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Clin Orthop Relat Res. 2015 Mar;473(3):796-804. doi: 10.1007/s11999-014-3604-z.

Does intraoperative navigation assistance improve bone tumor resection and allograft reconstruction results?

Author information

1
Carlos E. Ottolenghi Institute of Orthopedics, Italian Hospital of Buenos Aires, Potosí 4247 (1199), Buenos Aires, Argentina, luis.aponte@hospitalitaliano.org.ar.

Erratum in

  • Clin Orthop Relat Res. 2014 Jul;472(7):2308. Farfall, Germán L [corrected to Farfalli, V L].

Abstract

BACKGROUND:

Bone tumor resections for limb salvage have become standard treatment. Recently, computer-assisted navigation has been introduced to improve the accuracy of joint arthroplasty and possible tumor resection surgery; however, like with any new technology, its benefits and limitations need to be characterized for surgeons to make informed decisions about whether to use it.

QUESTIONS/PURPOSES:

We wanted to (1) assess the technical problems associated with computer-assisted navigation; (2) assess the accuracy of the registration technique; (3) define the time required to perform a navigated resection in orthopedic oncology; and (4) the frequency of complications such as local recurrence, infection, nonunion, fracture, and articular collapse after tumor resection and bone reconstruction with allografts using intraoperative navigation assistance.

METHODS:

We analyzed 69 consecutive patients with bone tumors of the extremities that were reconstructed with massive bone allografts using intraoperative navigation assistance with a minimum followup of 12 months (mean, 29 months; range, 12-43 months). All patients had their tumors reconstructed in three-dimensional format in a virtual platform and planning was performed to determine the osteotomy position according to oncology margins in a CT-MRI image fusion. Tumor resections and allograft reconstructions were performed using a computer navigation system according to the previously planned cuts. We analyzed intraoperative data such as technical problems related to the navigation procedure, registration technique error, length of time for the navigation procedure, and postoperative complications such as local recurrence, infection, nonunion, fracture, and articular collapse.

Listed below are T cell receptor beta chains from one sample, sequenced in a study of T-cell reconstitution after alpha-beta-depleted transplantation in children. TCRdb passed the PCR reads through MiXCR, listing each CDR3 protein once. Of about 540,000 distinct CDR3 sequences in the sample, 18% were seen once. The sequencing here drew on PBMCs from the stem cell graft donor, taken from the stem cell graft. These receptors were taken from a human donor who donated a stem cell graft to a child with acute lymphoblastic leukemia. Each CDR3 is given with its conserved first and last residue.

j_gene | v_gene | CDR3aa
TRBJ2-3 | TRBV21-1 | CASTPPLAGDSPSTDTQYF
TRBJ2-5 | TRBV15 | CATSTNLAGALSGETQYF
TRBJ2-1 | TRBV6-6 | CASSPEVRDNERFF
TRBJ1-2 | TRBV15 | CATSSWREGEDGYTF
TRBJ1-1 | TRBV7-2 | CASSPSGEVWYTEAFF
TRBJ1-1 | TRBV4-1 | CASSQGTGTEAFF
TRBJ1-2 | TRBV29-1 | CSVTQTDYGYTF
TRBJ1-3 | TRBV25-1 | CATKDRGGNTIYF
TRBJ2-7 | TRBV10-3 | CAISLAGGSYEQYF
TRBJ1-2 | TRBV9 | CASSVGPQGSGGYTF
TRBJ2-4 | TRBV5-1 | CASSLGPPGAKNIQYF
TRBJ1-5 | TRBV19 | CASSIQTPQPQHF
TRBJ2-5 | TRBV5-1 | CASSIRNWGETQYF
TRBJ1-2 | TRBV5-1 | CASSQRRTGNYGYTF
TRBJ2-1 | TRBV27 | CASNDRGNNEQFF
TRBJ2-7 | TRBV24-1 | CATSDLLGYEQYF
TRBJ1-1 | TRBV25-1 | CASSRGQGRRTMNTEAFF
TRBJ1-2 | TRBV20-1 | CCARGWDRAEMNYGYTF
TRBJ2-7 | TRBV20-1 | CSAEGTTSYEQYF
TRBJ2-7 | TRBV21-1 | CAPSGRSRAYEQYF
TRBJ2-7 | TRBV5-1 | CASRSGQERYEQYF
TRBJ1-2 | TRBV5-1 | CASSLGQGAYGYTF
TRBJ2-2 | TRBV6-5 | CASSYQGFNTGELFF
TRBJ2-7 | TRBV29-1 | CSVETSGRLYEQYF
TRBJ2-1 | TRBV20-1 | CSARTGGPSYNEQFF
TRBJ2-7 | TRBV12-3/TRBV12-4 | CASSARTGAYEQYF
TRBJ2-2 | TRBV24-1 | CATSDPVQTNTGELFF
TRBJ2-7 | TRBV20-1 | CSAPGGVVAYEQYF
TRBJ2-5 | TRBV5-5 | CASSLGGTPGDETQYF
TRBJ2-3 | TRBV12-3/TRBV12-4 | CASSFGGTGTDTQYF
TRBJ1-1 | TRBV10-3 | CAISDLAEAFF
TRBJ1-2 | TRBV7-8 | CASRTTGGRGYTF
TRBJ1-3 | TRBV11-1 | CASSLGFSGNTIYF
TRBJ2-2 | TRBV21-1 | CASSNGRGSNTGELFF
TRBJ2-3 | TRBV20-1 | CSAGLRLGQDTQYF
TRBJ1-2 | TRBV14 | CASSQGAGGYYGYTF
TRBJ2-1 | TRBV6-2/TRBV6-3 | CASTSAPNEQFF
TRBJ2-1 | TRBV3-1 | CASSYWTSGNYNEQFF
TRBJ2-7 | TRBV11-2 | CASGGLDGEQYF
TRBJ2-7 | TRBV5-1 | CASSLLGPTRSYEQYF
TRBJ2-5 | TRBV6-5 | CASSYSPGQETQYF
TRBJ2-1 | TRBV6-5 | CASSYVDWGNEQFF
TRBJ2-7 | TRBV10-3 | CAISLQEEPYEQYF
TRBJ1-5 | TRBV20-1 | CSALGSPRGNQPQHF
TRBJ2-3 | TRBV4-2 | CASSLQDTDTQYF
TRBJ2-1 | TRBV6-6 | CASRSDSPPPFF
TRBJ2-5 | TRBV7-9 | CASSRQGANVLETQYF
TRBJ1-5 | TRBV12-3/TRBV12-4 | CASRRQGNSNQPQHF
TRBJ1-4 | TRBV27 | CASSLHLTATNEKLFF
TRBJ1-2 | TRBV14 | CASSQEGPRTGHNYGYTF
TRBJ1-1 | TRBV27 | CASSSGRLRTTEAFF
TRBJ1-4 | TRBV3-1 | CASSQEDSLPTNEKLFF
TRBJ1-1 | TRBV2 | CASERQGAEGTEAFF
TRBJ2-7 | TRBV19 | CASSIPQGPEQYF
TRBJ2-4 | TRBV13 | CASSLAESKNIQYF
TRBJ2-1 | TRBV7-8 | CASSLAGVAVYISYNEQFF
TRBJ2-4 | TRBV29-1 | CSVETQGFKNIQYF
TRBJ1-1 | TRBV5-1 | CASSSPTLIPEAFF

RESULTS:

In three patients (4%), the navigation was not carried out as a result of technical problems. Of the 66 cases in which navigation was performed, the mean registration error was 0.65 mm (range, 0.3-1.2 mm). The mean required time for navigation procedures, including bone resection and allograft reconstruction during surgery, was 35 minutes (range, 18-65 minutes). Complications that required a second surgical procedure were recorded for nine patients including one local recurrence, one infection, two fractures, one articular collapse, and four nonunions. In two of these nine patients, the allograft needed to be removed. At latest followup, three patients died of their original disease.

CONCLUSIONS:

The navigation procedure could not be performed for technical reasons in 4% of the series. The mean registration error was 0.65 mm in this series and the navigation procedure itself adds a mean of 35 minutes during surgery. The complications rate for this series was 14%. We found a nonunion rate of 6% in allograft reconstructions when we used a navigation system for the cuts.

LEVEL OF EVIDENCE:

Level IV, case series. See the Guidelines for Authors for a complete description of levels of evidence.

PMID:
24711134
PMCID:
PMC4317410
DOI:
10.1007/s11999-014-3604-z
[Indexed for MEDLINE]
Free PMC Article

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